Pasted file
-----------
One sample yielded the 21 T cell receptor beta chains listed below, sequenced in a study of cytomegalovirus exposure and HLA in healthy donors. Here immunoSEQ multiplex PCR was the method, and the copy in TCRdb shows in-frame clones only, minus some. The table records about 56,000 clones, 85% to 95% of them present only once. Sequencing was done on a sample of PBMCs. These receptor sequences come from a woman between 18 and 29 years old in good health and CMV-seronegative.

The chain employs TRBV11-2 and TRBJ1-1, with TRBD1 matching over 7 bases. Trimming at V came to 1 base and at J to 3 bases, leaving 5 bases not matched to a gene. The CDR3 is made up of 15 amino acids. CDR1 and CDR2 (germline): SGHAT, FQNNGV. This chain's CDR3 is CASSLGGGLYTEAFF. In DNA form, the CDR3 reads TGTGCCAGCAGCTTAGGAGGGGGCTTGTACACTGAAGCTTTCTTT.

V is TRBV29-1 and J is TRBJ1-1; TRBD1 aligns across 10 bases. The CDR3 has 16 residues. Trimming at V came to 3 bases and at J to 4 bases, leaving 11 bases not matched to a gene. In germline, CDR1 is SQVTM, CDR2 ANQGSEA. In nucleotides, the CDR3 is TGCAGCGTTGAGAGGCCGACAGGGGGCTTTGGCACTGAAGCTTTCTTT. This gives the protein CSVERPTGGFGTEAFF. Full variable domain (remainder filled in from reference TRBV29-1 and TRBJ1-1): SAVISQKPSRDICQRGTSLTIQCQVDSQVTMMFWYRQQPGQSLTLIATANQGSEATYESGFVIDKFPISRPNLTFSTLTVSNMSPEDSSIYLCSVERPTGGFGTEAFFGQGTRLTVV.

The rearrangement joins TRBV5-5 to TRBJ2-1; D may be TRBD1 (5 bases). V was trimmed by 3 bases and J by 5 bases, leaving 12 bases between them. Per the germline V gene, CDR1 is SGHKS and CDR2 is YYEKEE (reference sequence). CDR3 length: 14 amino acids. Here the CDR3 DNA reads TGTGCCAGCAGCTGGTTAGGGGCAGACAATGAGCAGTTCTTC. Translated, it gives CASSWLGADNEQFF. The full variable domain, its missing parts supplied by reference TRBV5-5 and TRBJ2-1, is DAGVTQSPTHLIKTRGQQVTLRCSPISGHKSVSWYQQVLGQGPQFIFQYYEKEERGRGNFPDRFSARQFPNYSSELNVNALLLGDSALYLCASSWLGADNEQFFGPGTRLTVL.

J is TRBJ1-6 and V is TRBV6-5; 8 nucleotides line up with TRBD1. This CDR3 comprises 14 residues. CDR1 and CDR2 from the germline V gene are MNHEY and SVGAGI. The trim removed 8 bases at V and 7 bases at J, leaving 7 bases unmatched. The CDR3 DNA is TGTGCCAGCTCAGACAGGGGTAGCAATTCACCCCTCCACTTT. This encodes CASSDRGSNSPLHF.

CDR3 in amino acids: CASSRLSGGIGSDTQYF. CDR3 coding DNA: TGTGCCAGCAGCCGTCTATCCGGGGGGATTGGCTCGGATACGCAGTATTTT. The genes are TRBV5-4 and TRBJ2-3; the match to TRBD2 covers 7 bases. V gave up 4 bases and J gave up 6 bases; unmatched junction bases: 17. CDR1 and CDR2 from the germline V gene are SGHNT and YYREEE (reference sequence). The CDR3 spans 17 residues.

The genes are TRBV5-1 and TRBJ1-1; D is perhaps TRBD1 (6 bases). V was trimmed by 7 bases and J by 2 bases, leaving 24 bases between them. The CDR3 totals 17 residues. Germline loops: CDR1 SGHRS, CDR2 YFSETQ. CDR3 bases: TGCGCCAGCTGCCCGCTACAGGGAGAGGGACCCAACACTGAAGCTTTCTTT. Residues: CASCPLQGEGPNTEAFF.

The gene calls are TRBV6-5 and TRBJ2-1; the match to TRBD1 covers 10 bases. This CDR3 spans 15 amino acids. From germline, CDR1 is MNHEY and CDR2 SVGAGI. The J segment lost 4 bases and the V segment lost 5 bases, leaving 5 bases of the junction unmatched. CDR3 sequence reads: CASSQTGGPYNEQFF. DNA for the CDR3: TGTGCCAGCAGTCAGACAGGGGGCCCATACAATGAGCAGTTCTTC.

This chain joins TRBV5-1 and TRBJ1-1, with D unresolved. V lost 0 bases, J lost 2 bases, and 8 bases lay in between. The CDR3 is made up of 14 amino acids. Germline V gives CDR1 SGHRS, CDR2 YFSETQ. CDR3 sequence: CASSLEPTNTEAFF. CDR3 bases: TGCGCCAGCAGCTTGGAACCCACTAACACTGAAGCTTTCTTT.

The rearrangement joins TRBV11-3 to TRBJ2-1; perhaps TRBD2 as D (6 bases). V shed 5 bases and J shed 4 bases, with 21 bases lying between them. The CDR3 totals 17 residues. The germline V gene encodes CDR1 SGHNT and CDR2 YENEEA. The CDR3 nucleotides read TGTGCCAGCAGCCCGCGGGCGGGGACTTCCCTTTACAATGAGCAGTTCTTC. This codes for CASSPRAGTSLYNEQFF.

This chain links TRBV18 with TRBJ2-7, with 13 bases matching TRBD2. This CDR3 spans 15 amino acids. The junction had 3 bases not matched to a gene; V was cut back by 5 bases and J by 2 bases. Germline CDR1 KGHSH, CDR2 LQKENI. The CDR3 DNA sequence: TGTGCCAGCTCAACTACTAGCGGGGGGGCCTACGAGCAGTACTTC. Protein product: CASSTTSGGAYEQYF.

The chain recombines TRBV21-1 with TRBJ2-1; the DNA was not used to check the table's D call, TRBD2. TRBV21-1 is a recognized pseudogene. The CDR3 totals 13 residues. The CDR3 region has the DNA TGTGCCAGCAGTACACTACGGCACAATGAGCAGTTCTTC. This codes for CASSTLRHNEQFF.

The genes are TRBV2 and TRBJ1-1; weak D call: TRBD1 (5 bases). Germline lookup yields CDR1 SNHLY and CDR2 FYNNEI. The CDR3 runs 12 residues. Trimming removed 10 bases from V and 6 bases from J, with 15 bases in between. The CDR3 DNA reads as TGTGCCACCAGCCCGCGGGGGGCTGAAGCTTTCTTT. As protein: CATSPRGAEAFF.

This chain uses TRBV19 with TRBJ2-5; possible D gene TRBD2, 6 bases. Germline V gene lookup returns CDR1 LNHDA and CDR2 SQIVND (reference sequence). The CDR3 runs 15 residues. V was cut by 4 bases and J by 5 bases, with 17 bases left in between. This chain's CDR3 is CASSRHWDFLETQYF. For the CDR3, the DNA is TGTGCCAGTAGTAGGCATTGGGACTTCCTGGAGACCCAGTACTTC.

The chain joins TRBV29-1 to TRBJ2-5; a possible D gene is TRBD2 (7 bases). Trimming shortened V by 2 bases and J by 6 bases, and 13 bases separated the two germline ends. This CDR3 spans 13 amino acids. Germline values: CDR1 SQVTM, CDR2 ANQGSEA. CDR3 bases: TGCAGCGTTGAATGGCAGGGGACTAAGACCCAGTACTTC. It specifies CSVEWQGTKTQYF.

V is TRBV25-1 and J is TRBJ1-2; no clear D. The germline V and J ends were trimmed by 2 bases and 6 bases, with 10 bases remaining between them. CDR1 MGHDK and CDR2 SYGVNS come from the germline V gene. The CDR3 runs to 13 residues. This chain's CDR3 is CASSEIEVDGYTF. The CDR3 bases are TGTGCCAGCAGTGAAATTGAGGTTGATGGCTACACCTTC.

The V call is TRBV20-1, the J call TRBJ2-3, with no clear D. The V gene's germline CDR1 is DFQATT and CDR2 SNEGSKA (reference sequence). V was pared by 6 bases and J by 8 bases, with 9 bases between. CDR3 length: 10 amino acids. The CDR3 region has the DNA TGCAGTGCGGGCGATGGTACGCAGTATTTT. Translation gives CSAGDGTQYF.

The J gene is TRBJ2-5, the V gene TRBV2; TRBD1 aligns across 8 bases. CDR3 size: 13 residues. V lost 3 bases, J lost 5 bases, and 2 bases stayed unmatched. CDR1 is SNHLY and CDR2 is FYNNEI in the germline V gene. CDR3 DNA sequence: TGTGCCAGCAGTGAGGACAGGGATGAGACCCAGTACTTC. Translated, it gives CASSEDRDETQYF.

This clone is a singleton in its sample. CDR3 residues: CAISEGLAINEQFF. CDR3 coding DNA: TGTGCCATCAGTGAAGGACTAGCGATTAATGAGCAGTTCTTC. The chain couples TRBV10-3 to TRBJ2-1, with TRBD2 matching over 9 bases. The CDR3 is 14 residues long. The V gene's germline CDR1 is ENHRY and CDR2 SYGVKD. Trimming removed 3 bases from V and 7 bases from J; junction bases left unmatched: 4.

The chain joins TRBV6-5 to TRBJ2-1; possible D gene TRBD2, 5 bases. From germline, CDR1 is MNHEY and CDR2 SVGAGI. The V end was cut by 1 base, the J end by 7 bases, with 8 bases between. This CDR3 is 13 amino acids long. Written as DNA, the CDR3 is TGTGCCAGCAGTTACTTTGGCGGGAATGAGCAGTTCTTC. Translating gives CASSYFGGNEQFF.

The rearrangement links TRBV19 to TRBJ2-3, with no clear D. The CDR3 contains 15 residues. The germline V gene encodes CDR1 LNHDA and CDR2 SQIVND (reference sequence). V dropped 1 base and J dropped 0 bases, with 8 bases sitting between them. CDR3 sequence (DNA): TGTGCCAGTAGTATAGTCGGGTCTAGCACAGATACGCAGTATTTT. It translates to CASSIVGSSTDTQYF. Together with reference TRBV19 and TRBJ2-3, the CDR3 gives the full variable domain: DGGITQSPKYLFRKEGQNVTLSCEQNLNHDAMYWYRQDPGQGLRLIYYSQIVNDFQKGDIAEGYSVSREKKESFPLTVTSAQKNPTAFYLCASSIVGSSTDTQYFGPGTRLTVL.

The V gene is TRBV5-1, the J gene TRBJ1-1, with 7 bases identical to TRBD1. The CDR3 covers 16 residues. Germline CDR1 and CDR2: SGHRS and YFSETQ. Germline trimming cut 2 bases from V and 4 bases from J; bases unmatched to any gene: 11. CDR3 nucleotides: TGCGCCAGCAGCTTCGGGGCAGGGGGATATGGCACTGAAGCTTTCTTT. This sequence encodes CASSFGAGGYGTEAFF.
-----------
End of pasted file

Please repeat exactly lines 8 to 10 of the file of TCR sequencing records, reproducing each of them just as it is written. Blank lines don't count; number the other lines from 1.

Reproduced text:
The gene calls are TRBV6-5 and TRBJ2-1; the match to TRBD1 covers 10 bases. This CDR3 spans 15 amino acids. From germline, CDR1 is MNHEY and CDR2 SVGAGI. The J segment lost 4 bases and the V segment lost 5 bases, leaving 5 bases of the junction unmatched. CDR3 sequence reads: CASSQTGGPYNEQFF. DNA for the CDR3: TGTGCCAGCAGTCAGACAGGGGGCCCATACAATGAGCAGTTCTTC.

This chain joins TRBV5-1 and TRBJ1-1, with D unresolved. V lost 0 bases, J lost 2 bases, and 8 bases lay in between. The CDR3 is made up of 14 amino acids. Germline V gives CDR1 SGHRS, CDR2 YFSETQ. CDR3 sequence: CASSLEPTNTEAFF. CDR3 bases: TGCGCCAGCAGCTTGGAACCCACTAACACTGAAGCTTTCTTT.

The rearrangement joins TRBV11-3 to TRBJ2-1; perhaps TRBD2 as D (6 bases). V shed 5 bases and J shed 4 bases, with 21 bases lying between them. The CDR3 totals 17 residues. The germline V gene encodes CDR1 SGHNT and CDR2 YENEEA. The CDR3 nucleotides read TGTGCCAGCAGCCCGCGGGCGGGGACTTCCCTTTACAATGAGCAGTTCTTC. This codes for CASSPRAGTSLYNEQFF.